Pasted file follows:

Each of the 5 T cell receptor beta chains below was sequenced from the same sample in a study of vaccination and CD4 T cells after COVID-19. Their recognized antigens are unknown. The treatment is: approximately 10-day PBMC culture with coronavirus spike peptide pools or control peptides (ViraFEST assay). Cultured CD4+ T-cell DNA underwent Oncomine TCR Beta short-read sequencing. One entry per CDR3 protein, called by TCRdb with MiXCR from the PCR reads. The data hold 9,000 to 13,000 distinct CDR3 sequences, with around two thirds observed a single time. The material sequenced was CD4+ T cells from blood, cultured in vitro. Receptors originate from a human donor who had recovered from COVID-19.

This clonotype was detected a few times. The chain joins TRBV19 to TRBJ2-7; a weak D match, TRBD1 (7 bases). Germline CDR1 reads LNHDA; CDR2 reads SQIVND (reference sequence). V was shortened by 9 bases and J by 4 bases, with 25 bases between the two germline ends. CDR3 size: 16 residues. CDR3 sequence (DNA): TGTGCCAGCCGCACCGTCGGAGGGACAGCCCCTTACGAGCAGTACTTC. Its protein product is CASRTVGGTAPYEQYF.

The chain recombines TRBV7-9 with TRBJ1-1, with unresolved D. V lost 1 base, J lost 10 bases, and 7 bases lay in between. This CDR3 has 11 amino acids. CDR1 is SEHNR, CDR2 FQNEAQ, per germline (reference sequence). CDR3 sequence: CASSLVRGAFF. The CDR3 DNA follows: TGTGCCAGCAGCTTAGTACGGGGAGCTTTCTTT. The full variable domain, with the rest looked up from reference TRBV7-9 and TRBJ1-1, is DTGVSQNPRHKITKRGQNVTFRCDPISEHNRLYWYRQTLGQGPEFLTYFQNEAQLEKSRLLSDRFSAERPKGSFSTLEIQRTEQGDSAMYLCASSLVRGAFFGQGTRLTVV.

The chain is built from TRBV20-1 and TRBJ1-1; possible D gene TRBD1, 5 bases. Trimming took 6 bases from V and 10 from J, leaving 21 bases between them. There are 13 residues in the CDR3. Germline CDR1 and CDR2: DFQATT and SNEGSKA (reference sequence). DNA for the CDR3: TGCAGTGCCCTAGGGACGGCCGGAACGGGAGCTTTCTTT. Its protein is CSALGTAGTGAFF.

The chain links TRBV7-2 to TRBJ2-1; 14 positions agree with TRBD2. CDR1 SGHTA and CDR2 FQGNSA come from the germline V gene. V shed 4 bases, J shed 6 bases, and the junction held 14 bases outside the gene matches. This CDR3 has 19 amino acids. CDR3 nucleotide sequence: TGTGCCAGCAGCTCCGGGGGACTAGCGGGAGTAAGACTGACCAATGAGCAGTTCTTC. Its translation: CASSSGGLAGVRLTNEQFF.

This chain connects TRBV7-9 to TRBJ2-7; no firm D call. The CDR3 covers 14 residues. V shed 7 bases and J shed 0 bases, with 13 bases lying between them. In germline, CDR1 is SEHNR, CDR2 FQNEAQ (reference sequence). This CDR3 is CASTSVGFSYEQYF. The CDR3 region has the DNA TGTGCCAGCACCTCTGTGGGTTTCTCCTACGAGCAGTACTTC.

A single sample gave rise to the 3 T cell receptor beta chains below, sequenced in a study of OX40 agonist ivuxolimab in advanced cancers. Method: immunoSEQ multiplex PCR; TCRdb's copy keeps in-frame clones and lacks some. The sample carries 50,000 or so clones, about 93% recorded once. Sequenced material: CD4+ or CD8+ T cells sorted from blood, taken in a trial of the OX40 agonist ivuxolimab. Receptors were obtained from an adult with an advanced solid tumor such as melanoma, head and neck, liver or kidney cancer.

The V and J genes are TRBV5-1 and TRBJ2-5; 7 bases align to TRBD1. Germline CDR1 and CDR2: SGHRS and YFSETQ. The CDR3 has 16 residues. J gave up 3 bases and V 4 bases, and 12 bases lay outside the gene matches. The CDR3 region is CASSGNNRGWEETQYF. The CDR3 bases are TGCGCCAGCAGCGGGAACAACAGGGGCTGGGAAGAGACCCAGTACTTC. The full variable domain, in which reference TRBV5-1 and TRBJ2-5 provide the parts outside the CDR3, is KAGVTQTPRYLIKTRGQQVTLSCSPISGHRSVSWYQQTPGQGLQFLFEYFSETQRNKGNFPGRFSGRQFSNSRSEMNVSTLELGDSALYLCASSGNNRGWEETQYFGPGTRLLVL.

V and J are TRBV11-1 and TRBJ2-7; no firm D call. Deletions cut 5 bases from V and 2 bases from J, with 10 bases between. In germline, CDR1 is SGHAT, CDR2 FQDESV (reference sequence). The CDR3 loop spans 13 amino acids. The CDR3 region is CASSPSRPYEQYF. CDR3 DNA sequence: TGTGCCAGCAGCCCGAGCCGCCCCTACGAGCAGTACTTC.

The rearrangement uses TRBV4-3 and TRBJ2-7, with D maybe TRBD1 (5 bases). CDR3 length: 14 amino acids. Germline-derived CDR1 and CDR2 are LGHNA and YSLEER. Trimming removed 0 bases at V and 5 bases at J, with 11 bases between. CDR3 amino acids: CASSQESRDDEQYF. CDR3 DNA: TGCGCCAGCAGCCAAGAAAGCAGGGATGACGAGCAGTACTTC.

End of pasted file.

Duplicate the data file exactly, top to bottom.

Each of the 5 T cell receptor beta chains below was sequenced from the same sample in a study of vaccination and CD4 T cells after COVID-19. Their recognized antigens are unknown. The treatment is: approximately 10-day PBMC culture with coronavirus spike peptide pools or control peptides (ViraFEST assay). Cultured CD4+ T-cell DNA underwent Oncomine TCR Beta short-read sequencing. One entry per CDR3 protein, called by TCRdb with MiXCR from the PCR reads. The data hold 9,000 to 13,000 distinct CDR3 sequences, with around two thirds observed a single time. The material sequenced was CD4+ T cells from blood, cultured in vitro. Receptors originate from a human donor who had recovered from COVID-19.

This clonotype was detected a few times. The chain joins TRBV19 to TRBJ2-7; a weak D match, TRBD1 (7 bases). Germline CDR1 reads LNHDA; CDR2 reads SQIVND (reference sequence). V was shortened by 9 bases and J by 4 bases, with 25 bases between the two germline ends. CDR3 size: 16 residues. CDR3 sequence (DNA): TGTGCCAGCCGCACCGTCGGAGGGACAGCCCCTTACGAGCAGTACTTC. Its protein product is CASRTVGGTAPYEQYF.

The chain recombines TRBV7-9 with TRBJ1-1, with unresolved D. V lost 1 base, J lost 10 bases, and 7 bases lay in between. This CDR3 has 11 amino acids. CDR1 is SEHNR, CDR2 FQNEAQ, per germline (reference sequence). CDR3 sequence: CASSLVRGAFF. The CDR3 DNA follows: TGTGCCAGCAGCTTAGTACGGGGAGCTTTCTTT. The full variable domain, with the rest looked up from reference TRBV7-9 and TRBJ1-1, is DTGVSQNPRHKITKRGQNVTFRCDPISEHNRLYWYRQTLGQGPEFLTYFQNEAQLEKSRLLSDRFSAERPKGSFSTLEIQRTEQGDSAMYLCASSLVRGAFFGQGTRLTVV.

The chain is built from TRBV20-1 and TRBJ1-1; possible D gene TRBD1, 5 bases. Trimming took 6 bases from V and 10 from J, leaving 21 bases between them. There are 13 residues in the CDR3. Germline CDR1 and CDR2: DFQATT and SNEGSKA (reference sequence). DNA for the CDR3: TGCAGTGCCCTAGGGACGGCCGGAACGGGAGCTTTCTTT. Its protein is CSALGTAGTGAFF.

The chain links TRBV7-2 to TRBJ2-1; 14 positions agree with TRBD2. CDR1 SGHTA and CDR2 FQGNSA come from the germline V gene. V shed 4 bases, J shed 6 bases, and the junction held 14 bases outside the gene matches. This CDR3 has 19 amino acids. CDR3 nucleotide sequence: TGTGCCAGCAGCTCCGGGGGACTAGCGGGAGTAAGACTGACCAATGAGCAGTTCTTC. Its translation: CASSSGGLAGVRLTNEQFF.

This chain connects TRBV7-9 to TRBJ2-7; no firm D call. The CDR3 covers 14 residues. V shed 7 bases and J shed 0 bases, with 13 bases lying between them. In germline, CDR1 is SEHNR, CDR2 FQNEAQ (reference sequence). This CDR3 is CASTSVGFSYEQYF. The CDR3 region has the DNA TGTGCCAGCACCTCTGTGGGTTTCTCCTACGAGCAGTACTTC.

A single sample gave rise to the 3 T cell receptor beta chains below, sequenced in a study of OX40 agonist ivuxolimab in advanced cancers. Method: immunoSEQ multiplex PCR; TCRdb's copy keeps in-frame clones and lacks some. The sample carries 50,000 or so clones, about 93% recorded once. Sequenced material: CD4+ or CD8+ T cells sorted from blood, taken in a trial of the OX40 agonist ivuxolimab. Receptors were obtained from an adult with an advanced solid tumor such as melanoma, head and neck, liver or kidney cancer.

The V and J genes are TRBV5-1 and TRBJ2-5; 7 bases align to TRBD1. Germline CDR1 and CDR2: SGHRS and YFSETQ. The CDR3 has 16 residues. J gave up 3 bases and V 4 bases, and 12 bases lay outside the gene matches. The CDR3 region is CASSGNNRGWEETQYF. The CDR3 bases are TGCGCCAGCAGCGGGAACAACAGGGGCTGGGAAGAGACCCAGTACTTC. The full variable domain, in which reference TRBV5-1 and TRBJ2-5 provide the parts outside the CDR3, is KAGVTQTPRYLIKTRGQQVTLSCSPISGHRSVSWYQQTPGQGLQFLFEYFSETQRNKGNFPGRFSGRQFSNSRSEMNVSTLELGDSALYLCASSGNNRGWEETQYFGPGTRLLVL.

V and J are TRBV11-1 and TRBJ2-7; no firm D call. Deletions cut 5 bases from V and 2 bases from J, with 10 bases between. In germline, CDR1 is SGHAT, CDR2 FQDESV (reference sequence). The CDR3 loop spans 13 amino acids. The CDR3 region is CASSPSRPYEQYF. CDR3 DNA sequence: TGTGCCAGCAGCCCGAGCCGCCCCTACGAGCAGTACTTC.

The rearrangement uses TRBV4-3 and TRBJ2-7, with D maybe TRBD1 (5 bases). CDR3 length: 14 amino acids. Germline-derived CDR1 and CDR2 are LGHNA and YSLEER. Trimming removed 0 bases at V and 5 bases at J, with 11 bases between. CDR3 amino acids: CASSQESRDDEQYF. CDR3 DNA: TGCGCCAGCAGCCAAGAAAGCAGGGATGACGAGCAGTACTTC.